Formula 1: what a difference virtualisation makes
Here at Silverstone the preparations for the British Formula 1 Grand Prix are well under way. While the weekend will be full of headlines surrounding Lewis Hamilton, Jenson Button and the various other British hopefuls, it's intriguing to see how important the background technology is; and in particular, how virtualisation is giving Caterham Racing a time-saving edge.
While I like to be invited to almost any kind of junket, I had been of the view that Formula 1 races were more like torture based on an earlier visit to Monza back in 2011. However, the British know how to make an event both engaging and calm, which suits me far better - and in disappointing technological news, this season's F1 cars are quiet.
Astonishingly quiet, in fact: you can't even really hear the whistle of the turbo, never mind the roar of internal combustion. The occasional off-throttle moment may produce the odd snort, but otherwise it's now so quiet you can quite happily have a conversation standing in the pit lane.
This pace-of-change feeling is reflected in the way the teams discuss their hunt for performance. The rules on how they can save weight, increase power, or decrease fuel consumption are increasingly addressed by bigger, better and smarter examples of software engineering.
My hosts here are Caterham Racing - not because I grew up in the town whose name they have taken, but because their major sponsor is Dell. Several tables of techno types from the press, Dell and Intel have staked a claim to a quiet corner (now that such things exist) of the hospitality suite.
Dutiful chap that I am, I was looking for a bit of an angle - this is my second time on such a junket so I wondered what might have changed since 2011 - and as it so happened, the precious trackside tech man has been promoted, and a much younger version was entrusted with the server rack tour this time.
Setting up the trackside server farm in the old job had been a fraught 24-hour burst of hard work at each track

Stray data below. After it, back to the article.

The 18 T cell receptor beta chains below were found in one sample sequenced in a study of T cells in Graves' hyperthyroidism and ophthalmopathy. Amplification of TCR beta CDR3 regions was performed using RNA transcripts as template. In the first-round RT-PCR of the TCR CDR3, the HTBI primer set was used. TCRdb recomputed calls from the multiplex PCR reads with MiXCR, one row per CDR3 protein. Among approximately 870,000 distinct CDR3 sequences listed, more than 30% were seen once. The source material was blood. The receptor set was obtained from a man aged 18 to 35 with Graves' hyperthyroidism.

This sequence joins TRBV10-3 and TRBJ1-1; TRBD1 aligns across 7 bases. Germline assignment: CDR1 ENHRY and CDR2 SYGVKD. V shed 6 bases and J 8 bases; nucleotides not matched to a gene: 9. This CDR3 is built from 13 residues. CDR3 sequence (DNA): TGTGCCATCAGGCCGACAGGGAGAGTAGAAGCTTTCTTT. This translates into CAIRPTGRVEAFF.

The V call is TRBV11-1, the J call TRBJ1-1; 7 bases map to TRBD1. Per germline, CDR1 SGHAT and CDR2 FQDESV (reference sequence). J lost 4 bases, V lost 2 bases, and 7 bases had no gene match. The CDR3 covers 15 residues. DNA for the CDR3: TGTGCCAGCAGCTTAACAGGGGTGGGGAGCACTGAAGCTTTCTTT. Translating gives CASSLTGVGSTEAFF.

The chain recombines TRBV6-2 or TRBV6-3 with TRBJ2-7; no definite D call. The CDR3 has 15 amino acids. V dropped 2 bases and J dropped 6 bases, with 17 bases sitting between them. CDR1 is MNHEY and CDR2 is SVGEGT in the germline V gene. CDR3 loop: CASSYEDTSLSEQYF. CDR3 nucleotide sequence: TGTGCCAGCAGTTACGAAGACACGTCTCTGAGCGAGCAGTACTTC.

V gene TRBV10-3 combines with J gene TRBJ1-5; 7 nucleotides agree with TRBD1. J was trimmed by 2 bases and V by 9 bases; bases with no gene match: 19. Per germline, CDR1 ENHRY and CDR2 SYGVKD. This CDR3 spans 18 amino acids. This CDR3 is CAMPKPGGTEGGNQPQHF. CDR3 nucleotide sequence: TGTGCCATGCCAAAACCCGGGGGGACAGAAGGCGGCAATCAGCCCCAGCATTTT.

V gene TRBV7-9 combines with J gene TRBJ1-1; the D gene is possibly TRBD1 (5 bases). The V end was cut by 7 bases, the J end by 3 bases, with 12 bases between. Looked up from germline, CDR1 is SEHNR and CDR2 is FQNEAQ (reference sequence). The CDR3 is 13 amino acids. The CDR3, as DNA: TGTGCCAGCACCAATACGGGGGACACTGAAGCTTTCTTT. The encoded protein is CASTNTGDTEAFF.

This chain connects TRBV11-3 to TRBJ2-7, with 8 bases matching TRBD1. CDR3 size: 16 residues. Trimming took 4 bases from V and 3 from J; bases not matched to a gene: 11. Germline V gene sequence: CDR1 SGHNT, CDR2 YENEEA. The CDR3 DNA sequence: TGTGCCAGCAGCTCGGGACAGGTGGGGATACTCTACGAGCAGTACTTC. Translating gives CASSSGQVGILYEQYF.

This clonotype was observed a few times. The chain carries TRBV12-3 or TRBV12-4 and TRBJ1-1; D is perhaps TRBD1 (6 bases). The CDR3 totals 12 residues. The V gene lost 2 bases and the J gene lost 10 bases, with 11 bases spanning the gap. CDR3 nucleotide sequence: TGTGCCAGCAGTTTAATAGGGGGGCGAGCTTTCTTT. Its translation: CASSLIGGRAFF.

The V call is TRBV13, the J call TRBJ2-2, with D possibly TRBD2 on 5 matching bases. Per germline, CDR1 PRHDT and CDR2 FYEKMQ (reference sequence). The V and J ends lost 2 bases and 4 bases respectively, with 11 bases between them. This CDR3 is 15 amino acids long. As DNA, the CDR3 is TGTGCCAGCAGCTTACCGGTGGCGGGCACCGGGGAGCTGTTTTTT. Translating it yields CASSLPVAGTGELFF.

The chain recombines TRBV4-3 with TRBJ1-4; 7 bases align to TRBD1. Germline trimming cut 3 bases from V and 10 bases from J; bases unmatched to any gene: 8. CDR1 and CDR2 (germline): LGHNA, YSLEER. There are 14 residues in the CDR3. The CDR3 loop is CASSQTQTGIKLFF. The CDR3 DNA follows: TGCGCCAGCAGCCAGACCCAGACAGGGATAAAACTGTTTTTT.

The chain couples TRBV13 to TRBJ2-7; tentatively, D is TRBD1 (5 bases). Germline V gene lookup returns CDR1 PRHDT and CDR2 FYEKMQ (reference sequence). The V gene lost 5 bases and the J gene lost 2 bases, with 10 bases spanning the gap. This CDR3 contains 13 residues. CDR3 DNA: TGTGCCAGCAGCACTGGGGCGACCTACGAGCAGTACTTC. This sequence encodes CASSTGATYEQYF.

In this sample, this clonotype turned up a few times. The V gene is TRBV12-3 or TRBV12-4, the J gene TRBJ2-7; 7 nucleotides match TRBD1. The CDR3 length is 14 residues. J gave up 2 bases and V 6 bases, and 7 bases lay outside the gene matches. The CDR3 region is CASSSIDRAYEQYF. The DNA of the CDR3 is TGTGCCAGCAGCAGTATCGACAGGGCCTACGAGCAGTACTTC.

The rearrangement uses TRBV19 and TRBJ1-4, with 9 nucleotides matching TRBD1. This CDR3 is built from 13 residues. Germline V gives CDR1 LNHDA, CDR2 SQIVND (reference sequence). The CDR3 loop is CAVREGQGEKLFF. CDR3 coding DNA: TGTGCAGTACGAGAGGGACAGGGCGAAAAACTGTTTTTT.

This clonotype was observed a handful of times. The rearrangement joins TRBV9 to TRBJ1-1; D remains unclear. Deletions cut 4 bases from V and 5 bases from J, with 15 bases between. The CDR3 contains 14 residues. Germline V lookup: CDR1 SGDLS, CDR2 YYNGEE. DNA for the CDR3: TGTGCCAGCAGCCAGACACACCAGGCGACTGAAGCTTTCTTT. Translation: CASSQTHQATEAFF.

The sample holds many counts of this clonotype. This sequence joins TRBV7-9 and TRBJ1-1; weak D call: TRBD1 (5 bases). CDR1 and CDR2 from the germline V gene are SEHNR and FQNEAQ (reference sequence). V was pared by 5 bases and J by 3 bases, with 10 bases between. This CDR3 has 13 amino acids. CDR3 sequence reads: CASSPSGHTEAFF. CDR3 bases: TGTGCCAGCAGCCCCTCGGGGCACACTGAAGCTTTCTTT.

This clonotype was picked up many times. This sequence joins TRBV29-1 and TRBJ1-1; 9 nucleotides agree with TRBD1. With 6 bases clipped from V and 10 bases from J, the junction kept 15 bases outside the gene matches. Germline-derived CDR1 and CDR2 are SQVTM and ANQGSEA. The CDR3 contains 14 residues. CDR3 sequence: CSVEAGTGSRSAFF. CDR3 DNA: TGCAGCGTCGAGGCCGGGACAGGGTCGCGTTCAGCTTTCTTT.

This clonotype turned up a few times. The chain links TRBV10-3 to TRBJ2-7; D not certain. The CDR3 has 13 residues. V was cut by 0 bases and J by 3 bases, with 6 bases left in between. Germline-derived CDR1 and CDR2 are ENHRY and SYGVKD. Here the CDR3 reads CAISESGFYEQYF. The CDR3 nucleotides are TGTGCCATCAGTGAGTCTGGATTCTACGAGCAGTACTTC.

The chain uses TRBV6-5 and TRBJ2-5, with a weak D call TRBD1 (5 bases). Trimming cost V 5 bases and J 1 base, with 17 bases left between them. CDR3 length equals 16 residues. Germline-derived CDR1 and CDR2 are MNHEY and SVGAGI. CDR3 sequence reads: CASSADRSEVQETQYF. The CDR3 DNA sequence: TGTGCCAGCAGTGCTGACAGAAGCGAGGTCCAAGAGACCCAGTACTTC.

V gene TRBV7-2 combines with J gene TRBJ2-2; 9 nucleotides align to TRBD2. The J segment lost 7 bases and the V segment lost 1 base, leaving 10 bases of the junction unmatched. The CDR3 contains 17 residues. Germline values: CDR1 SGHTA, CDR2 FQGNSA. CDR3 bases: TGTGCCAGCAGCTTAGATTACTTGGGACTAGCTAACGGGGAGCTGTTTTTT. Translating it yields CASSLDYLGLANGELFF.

He remarked that he was massively relieved to have joined Caterham, because the comparison between the effort he had been obliged to expend at his last (nameless) team, and this, was like night and day. Literally: setting up the trackside server farm in the old job had been a fraught 24-hour burst of hard work at each track.
With Caterham's mix of Dell servers (three PowerEdge R720s) and VMware ESXi to deliver 42 servers per host, the setup time was well within the first day of on-site time. No late night, no agonies just when the stamina is needed the most: plug in and go.
What is the difference, then, we all asked?
Simple. Most of the other teams have not virtualised their servers. Where Caterham are moving a single and not full populated 2/3rds height server rack, the others are moving 9 full-fat racks. At lunch, on this subject, one of the F1 veterans said that Honda were in the habit of travelling with 16 physical domain controllers. Sixteen!
There could be some reasons why this is so. It may be driven by zealous software package suppliers, unwilling to commit to a service level without a machine to themselves. It could be that in those teams, the guy running the supercomputer cluster is in charge of all specifications, and he just thinks in terms of 100% load, all the time. Or it could be that someone just fancies maximising their hardware spend every year.
But looking at the Dell rack in the back of the Caterham truck, I know which version of this architecture I'd rather be looking after.